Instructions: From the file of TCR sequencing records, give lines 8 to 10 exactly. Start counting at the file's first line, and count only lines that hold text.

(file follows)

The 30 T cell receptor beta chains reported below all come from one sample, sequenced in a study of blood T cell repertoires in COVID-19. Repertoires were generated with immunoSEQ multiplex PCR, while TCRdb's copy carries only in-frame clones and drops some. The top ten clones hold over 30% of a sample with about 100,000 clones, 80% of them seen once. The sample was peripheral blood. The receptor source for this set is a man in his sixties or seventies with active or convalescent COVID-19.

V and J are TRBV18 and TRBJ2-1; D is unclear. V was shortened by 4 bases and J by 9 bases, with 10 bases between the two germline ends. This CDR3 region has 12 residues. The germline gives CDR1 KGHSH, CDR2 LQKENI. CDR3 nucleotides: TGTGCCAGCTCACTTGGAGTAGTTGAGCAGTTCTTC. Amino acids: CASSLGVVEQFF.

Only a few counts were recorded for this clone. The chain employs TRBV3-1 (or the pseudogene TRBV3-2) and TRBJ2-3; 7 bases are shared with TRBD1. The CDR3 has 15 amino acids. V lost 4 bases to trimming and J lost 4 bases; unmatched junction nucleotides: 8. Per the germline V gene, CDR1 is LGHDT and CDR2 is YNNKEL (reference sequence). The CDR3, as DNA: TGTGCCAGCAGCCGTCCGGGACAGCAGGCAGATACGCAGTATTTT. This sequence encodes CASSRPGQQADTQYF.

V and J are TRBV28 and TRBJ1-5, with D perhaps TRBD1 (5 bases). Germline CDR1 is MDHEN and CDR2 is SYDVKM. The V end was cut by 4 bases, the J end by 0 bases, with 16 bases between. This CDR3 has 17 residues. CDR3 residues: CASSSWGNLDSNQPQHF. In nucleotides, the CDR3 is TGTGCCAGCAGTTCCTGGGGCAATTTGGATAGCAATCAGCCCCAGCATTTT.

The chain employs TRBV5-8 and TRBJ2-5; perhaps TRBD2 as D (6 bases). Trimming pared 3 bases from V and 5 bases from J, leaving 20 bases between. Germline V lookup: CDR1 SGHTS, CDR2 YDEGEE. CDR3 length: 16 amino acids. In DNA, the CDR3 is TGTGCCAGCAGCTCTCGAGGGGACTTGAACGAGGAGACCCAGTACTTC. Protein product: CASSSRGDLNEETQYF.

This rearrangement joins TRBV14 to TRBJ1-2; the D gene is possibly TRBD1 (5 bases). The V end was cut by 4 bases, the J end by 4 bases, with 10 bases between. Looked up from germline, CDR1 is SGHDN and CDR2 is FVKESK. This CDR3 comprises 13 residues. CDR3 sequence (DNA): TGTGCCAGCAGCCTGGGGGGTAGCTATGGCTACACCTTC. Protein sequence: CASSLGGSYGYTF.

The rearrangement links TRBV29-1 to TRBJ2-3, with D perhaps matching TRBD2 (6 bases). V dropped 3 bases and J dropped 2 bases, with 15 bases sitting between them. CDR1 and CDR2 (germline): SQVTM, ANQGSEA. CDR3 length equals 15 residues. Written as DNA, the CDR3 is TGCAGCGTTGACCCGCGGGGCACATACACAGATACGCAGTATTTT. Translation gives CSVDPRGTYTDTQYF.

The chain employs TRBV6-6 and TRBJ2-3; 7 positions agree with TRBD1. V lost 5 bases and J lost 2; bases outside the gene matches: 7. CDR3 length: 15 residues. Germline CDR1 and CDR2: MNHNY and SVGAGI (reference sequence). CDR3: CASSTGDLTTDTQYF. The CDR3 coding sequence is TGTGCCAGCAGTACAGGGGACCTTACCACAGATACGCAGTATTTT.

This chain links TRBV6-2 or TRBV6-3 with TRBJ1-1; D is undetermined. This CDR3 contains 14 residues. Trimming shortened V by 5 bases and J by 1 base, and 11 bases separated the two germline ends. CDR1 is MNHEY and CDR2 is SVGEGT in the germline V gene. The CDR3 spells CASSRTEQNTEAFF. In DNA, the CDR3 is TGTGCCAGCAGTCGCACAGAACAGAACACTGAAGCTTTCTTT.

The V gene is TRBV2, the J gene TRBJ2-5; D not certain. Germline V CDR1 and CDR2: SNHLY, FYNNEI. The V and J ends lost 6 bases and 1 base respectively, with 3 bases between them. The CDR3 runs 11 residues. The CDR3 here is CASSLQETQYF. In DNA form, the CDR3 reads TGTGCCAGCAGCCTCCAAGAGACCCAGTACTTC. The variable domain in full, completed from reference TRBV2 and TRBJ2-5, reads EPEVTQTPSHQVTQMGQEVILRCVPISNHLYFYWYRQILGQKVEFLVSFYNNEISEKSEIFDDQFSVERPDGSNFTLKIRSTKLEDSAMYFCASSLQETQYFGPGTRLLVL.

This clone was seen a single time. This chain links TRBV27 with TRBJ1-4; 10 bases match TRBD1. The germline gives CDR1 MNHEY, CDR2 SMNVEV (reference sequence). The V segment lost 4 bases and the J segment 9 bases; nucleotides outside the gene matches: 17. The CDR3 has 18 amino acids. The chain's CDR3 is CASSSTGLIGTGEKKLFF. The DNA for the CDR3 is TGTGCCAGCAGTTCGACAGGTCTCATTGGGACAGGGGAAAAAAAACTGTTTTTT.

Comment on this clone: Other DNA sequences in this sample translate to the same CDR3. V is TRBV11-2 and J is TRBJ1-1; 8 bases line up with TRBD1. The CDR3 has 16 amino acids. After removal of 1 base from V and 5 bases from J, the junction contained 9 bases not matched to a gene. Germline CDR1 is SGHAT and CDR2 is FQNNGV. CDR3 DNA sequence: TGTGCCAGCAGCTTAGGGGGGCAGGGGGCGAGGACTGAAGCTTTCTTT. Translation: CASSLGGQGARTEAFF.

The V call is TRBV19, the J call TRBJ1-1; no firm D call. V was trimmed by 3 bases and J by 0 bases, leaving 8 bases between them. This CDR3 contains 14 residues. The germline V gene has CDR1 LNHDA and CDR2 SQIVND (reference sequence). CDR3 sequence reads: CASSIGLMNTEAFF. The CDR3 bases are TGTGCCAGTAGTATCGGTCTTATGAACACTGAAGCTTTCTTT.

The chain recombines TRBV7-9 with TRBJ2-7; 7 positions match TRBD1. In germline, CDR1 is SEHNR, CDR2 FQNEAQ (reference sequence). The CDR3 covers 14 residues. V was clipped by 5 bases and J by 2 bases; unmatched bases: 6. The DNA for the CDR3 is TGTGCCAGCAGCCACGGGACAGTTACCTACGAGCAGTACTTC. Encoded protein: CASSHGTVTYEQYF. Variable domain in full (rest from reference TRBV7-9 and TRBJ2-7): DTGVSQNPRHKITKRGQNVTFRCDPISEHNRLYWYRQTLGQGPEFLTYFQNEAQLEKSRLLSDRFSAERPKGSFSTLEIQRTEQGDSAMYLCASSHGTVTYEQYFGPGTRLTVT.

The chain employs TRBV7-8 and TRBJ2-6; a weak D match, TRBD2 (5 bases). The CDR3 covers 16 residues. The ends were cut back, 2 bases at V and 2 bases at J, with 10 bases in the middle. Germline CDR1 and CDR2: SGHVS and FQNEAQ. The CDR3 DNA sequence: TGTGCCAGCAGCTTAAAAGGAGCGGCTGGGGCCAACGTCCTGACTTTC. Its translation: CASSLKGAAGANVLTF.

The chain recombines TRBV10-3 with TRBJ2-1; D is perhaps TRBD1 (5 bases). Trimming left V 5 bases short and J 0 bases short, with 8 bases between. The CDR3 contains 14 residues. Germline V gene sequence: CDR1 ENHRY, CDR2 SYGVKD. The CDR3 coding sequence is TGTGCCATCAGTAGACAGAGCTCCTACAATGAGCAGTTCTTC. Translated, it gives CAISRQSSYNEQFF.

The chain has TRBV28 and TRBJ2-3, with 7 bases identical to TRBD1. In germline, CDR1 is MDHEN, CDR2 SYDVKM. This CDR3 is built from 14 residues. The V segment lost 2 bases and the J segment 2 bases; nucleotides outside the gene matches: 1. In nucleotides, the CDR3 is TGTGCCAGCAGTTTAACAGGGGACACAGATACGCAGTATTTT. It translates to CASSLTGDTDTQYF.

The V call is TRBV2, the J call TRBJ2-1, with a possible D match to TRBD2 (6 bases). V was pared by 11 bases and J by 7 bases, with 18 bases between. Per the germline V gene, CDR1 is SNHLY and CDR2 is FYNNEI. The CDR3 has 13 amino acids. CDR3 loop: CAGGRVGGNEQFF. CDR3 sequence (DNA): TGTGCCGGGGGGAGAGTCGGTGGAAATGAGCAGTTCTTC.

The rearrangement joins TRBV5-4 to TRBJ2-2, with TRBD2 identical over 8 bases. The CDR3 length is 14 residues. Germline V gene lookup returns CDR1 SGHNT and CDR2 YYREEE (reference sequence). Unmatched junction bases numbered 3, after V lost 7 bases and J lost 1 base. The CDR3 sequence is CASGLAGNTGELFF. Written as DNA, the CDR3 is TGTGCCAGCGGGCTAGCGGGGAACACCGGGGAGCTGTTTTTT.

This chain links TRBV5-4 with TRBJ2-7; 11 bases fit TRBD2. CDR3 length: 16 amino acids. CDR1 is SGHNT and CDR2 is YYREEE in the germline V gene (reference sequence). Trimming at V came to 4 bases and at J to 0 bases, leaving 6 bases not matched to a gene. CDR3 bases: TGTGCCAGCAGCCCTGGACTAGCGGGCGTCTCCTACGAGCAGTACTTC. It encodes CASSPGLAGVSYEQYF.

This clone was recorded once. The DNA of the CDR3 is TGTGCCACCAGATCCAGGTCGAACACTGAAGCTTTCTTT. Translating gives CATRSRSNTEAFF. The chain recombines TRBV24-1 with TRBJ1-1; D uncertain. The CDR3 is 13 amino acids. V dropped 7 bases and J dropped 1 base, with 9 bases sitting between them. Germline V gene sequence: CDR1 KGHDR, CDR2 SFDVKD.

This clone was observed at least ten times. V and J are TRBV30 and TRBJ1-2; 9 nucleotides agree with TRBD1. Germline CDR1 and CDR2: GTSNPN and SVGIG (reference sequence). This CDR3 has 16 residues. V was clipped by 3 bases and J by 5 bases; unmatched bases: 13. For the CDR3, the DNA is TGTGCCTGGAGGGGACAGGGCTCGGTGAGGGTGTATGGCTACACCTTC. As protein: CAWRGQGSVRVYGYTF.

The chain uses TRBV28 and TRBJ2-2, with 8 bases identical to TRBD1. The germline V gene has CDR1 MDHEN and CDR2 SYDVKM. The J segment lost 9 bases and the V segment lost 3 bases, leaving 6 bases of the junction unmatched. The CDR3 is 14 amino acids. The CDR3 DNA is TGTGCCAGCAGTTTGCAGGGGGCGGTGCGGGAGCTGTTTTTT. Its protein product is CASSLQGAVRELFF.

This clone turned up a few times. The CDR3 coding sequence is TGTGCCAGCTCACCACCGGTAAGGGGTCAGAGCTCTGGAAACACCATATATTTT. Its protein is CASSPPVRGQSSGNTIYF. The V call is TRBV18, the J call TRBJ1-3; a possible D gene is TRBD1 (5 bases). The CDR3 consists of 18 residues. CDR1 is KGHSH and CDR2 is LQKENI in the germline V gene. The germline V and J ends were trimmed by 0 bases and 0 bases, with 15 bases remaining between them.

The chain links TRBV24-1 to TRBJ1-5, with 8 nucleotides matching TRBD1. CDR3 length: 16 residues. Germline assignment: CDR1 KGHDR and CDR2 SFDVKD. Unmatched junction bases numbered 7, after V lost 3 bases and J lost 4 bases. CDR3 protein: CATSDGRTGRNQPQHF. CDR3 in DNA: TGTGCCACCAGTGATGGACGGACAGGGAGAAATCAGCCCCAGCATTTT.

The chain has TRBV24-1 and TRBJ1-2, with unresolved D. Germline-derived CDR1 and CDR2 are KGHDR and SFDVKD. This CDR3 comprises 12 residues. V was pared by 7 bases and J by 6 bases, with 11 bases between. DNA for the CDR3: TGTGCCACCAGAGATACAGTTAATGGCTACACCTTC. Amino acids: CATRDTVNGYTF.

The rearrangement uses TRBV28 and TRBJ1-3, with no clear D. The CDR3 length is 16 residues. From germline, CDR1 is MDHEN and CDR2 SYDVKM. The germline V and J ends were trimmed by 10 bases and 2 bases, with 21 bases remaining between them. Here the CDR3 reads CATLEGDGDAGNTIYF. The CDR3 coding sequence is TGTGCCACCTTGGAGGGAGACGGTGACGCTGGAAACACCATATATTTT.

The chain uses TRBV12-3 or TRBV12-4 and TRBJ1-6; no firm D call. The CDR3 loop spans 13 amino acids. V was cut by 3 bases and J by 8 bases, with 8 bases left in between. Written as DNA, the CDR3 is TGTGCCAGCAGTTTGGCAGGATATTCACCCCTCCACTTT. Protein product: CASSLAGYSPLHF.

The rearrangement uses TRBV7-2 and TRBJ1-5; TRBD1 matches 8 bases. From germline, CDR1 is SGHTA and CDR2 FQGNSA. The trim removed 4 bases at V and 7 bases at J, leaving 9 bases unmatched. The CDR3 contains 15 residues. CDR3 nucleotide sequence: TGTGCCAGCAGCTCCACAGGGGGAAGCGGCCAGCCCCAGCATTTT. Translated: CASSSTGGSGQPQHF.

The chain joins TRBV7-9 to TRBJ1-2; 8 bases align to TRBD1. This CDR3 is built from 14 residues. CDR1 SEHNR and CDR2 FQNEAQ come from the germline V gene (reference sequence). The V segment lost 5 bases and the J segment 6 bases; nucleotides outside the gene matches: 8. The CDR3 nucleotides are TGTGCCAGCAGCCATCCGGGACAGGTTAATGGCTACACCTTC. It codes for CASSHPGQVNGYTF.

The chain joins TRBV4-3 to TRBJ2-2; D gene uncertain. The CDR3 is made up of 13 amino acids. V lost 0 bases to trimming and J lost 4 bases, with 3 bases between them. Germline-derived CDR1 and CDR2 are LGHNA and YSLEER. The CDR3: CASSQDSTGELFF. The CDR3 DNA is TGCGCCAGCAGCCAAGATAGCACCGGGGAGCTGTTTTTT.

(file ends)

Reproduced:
The chain employs TRBV6-6 and TRBJ2-3; 7 positions agree with TRBD1. V lost 5 bases and J lost 2; bases outside the gene matches: 7. CDR3 length: 15 residues. Germline CDR1 and CDR2: MNHNY and SVGAGI (reference sequence). CDR3: CASSTGDLTTDTQYF. The CDR3 coding sequence is TGTGCCAGCAGTACAGGGGACCTTACCACAGATACGCAGTATTTT.

This chain links TRBV6-2 or TRBV6-3 with TRBJ1-1; D is undetermined. This CDR3 contains 14 residues. Trimming shortened V by 5 bases and J by 1 base, and 11 bases separated the two germline ends. CDR1 is MNHEY and CDR2 is SVGEGT in the germline V gene. The CDR3 spells CASSRTEQNTEAFF. In DNA, the CDR3 is TGTGCCAGCAGTCGCACAGAACAGAACACTGAAGCTTTCTTT.

The V gene is TRBV2, the J gene TRBJ2-5; D not certain. Germline V CDR1 and CDR2: SNHLY, FYNNEI. The V and J ends lost 6 bases and 1 base respectively, with 3 bases between them. The CDR3 runs 11 residues. The CDR3 here is CASSLQETQYF. In DNA form, the CDR3 reads TGTGCCAGCAGCCTCCAAGAGACCCAGTACTTC. The variable domain in full, completed from reference TRBV2 and TRBJ2-5, reads EPEVTQTPSHQVTQMGQEVILRCVPISNHLYFYWYRQILGQKVEFLVSFYNNEISEKSEIFDDQFSVERPDGSNFTLKIRSTKLEDSAMYFCASSLQETQYFGPGTRLLVL.